The Yeomanry was the mounted arm of the territorial force. The local Yeomanry regiments had strong links with their recruiting area. Many men of the Hampshire Yeomanry were transferred to the Hampshire Regiment as Infantry when manpower began to dry up later in the war. In addition, one man – Private J.G. Grant – died whilst serving with the North Somerset Yeomanry.

Compared to the thousands of Portsmouth men who died fighting in the infantry, Artillery, Engineers and other services, the losses of Cavalry were relatively the small. This is partly down the the fact that few Portsmouth men seem to have joined the Cavalry, the Cavalry in the Great War was comparativey small, and the Cavalry did not find themself in harms way quite as often as the infantry.

Despite the clear evidence that the role of the Cavalry was changing, at the outset of the Second World War over twenty years after the Armistice the British Army was suffering the growing pains of the mechanisation of the Cavalry.

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Filed under Army, portsmouth heroes, western front, World War One

Birdsong by Sebastian Faulks

I often feel that in the twenty-first century we are in something of a literary wilderness. Whilst I am sure that there are some great books out there that I just haven’t found yet, I cannot help but feel that the burgeoning shelves of Da Vinci Code and Harry Potter wannabe’s will never been in the same league as Dickens, Austen, Shakespeare or Chaucer. Happily, Birdsong is one modern novel which follows the best traditions of British literature.

Stephen Wraysford arrives in Amiens in North France in 1910. After embarking on a clandestine love affair that causes scandal and upheaval, after heartbreak we follow him to the horrors of the western front. By starting the story in pre-war France, and establishing the readers rapport with Stephen Wraysford well before the Great War, Faulks has ensured that this is a book that is about more than just war. It also gives the story longitude, and broader meaning. Unlike a lot of modern novels, I can also imagine sitting in a classroom, analysing this text for an English exam. There are all kinds of interesting metaphors, contrasts, and other tricks that colour a story.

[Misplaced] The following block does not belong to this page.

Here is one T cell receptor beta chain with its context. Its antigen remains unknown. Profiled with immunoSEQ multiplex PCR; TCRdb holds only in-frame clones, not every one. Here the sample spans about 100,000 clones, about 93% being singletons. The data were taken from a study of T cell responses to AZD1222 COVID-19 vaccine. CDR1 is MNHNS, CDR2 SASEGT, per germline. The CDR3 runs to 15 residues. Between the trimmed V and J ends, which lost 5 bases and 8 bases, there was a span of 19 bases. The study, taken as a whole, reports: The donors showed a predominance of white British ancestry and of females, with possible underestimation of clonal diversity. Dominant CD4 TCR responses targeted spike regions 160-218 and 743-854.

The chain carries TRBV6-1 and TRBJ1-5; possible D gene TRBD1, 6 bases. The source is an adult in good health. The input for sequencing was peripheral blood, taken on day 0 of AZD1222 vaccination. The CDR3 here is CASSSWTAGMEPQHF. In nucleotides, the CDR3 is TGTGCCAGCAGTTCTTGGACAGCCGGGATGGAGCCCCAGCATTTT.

The plot of writing a novel in two eras is a brave choice. Switching from one time period to the other within is even more risky – like a badly-sewn shirt, the seams might show. But Birdsong works. By introducing snippets from Wraysford’s descendants, but without spoiling the story, Faulks reminds us poignantly of how long-gone events have a resonance to us today.

The problem I often find with military historical fiction – and this is from somebody who has tried and failed to write myself, numerous times – is that the balance between the history and the fiction is often out of sync. You either read a historian playing at fiction, or an author playing at history. Faulk’s illuminating preface tells us of how he would sit in the Imperial War Museum’s Library and read accounts from the Great War, and it obviously had a great effect on his writing.

Birdsong is a modern classic, I found it a pleasure to read. The best books take no effort to read, and this is one of them. A TV adaption, or even better a feature-length version, is well overdue.

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Filed under Book of the Week, fiction, World War One